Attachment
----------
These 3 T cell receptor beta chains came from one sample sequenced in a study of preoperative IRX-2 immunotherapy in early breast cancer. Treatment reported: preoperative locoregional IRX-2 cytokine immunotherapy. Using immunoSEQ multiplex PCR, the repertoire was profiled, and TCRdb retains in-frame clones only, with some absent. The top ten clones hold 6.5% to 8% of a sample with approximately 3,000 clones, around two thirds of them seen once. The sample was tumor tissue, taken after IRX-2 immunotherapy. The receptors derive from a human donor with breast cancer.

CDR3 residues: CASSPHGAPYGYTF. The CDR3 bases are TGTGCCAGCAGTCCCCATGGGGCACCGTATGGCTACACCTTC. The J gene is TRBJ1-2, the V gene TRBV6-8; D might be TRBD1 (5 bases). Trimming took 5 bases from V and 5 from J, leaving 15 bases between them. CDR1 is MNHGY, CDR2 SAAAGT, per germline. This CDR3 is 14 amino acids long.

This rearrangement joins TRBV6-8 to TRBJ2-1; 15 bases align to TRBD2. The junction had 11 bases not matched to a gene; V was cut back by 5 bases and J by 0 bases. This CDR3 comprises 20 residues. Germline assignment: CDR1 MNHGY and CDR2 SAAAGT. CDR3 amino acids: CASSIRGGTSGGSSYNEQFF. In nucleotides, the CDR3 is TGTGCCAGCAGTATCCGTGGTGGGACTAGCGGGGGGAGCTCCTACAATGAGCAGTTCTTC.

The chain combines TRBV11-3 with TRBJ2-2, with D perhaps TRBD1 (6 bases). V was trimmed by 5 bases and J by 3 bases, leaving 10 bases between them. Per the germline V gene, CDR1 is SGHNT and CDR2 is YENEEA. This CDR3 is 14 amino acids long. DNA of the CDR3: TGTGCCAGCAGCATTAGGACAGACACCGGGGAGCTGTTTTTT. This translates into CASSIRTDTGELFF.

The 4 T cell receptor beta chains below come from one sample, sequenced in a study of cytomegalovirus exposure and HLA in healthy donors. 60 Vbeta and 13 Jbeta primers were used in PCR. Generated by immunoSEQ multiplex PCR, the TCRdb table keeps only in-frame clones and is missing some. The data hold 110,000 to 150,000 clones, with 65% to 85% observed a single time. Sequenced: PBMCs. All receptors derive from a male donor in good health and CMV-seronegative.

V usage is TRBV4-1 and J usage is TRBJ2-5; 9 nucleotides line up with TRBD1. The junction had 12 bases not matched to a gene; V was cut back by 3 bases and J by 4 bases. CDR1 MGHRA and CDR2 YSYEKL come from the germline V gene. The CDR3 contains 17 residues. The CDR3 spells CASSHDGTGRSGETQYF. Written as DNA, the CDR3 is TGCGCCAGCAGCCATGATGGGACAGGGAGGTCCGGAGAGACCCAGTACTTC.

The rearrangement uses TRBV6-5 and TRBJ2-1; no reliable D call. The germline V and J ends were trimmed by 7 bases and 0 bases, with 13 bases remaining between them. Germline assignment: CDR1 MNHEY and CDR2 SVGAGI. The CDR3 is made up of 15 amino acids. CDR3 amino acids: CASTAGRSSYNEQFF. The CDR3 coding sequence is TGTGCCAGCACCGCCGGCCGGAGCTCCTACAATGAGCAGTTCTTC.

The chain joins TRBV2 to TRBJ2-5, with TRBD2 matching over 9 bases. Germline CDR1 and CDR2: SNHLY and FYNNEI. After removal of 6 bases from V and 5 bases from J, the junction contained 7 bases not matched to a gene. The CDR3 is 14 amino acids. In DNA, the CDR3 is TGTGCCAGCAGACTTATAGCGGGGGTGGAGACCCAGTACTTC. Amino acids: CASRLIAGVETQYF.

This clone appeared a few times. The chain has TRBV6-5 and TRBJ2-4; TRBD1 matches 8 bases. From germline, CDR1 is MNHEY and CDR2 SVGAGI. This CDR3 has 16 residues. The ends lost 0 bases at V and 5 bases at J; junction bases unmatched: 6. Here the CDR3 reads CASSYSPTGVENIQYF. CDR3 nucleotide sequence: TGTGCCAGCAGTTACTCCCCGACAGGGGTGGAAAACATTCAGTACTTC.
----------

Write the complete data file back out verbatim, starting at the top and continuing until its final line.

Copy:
These 3 T cell receptor beta chains came from one sample sequenced in a study of preoperative IRX-2 immunotherapy in early breast cancer. Treatment reported: preoperative locoregional IRX-2 cytokine immunotherapy. Using immunoSEQ multiplex PCR, the repertoire was profiled, and TCRdb retains in-frame clones only, with some absent. The top ten clones hold 6.5% to 8% of a sample with approximately 3,000 clones, around two thirds of them seen once. The sample was tumor tissue, taken after IRX-2 immunotherapy. The receptors derive from a human donor with breast cancer.

CDR3 residues: CASSPHGAPYGYTF. The CDR3 bases are TGTGCCAGCAGTCCCCATGGGGCACCGTATGGCTACACCTTC. The J gene is TRBJ1-2, the V gene TRBV6-8; D might be TRBD1 (5 bases). Trimming took 5 bases from V and 5 from J, leaving 15 bases between them. CDR1 is MNHGY, CDR2 SAAAGT, per germline. This CDR3 is 14 amino acids long.

This rearrangement joins TRBV6-8 to TRBJ2-1; 15 bases align to TRBD2. The junction had 11 bases not matched to a gene; V was cut back by 5 bases and J by 0 bases. This CDR3 comprises 20 residues. Germline assignment: CDR1 MNHGY and CDR2 SAAAGT. CDR3 amino acids: CASSIRGGTSGGSSYNEQFF. In nucleotides, the CDR3 is TGTGCCAGCAGTATCCGTGGTGGGACTAGCGGGGGGAGCTCCTACAATGAGCAGTTCTTC.

The chain combines TRBV11-3 with TRBJ2-2, with D perhaps TRBD1 (6 bases). V was trimmed by 5 bases and J by 3 bases, leaving 10 bases between them. Per the germline V gene, CDR1 is SGHNT and CDR2 is YENEEA. This CDR3 is 14 amino acids long. DNA of the CDR3: TGTGCCAGCAGCATTAGGACAGACACCGGGGAGCTGTTTTTT. This translates into CASSIRTDTGELFF.

The 4 T cell receptor beta chains below come from one sample, sequenced in a study of cytomegalovirus exposure and HLA in healthy donors. 60 Vbeta and 13 Jbeta primers were used in PCR. Generated by immunoSEQ multiplex PCR, the TCRdb table keeps only in-frame clones and is missing some. The data hold 110,000 to 150,000 clones, with 65% to 85% observed a single time. Sequenced: PBMCs. All receptors derive from a male donor in good health and CMV-seronegative.

V usage is TRBV4-1 and J usage is TRBJ2-5; 9 nucleotides line up with TRBD1. The junction had 12 bases not matched to a gene; V was cut back by 3 bases and J by 4 bases. CDR1 MGHRA and CDR2 YSYEKL come from the germline V gene. The CDR3 contains 17 residues. The CDR3 spells CASSHDGTGRSGETQYF. Written as DNA, the CDR3 is TGCGCCAGCAGCCATGATGGGACAGGGAGGTCCGGAGAGACCCAGTACTTC.

The rearrangement uses TRBV6-5 and TRBJ2-1; no reliable D call. The germline V and J ends were trimmed by 7 bases and 0 bases, with 13 bases remaining between them. Germline assignment: CDR1 MNHEY and CDR2 SVGAGI. The CDR3 is made up of 15 amino acids. CDR3 amino acids: CASTAGRSSYNEQFF. The CDR3 coding sequence is TGTGCCAGCACCGCCGGCCGGAGCTCCTACAATGAGCAGTTCTTC.

The chain joins TRBV2 to TRBJ2-5, with TRBD2 matching over 9 bases. Germline CDR1 and CDR2: SNHLY and FYNNEI. After removal of 6 bases from V and 5 bases from J, the junction contained 7 bases not matched to a gene. The CDR3 is 14 amino acids. In DNA, the CDR3 is TGTGCCAGCAGACTTATAGCGGGGGTGGAGACCCAGTACTTC. Amino acids: CASRLIAGVETQYF.

This clone appeared a few times. The chain has TRBV6-5 and TRBJ2-4; TRBD1 matches 8 bases. From germline, CDR1 is MNHEY and CDR2 SVGAGI. This CDR3 has 16 residues. The ends lost 0 bases at V and 5 bases at J; junction bases unmatched: 6. Here the CDR3 reads CASSYSPTGVENIQYF. CDR3 nucleotide sequence: TGTGCCAGCAGTTACTCCCCGACAGGGGTGGAAAACATTCAGTACTTC.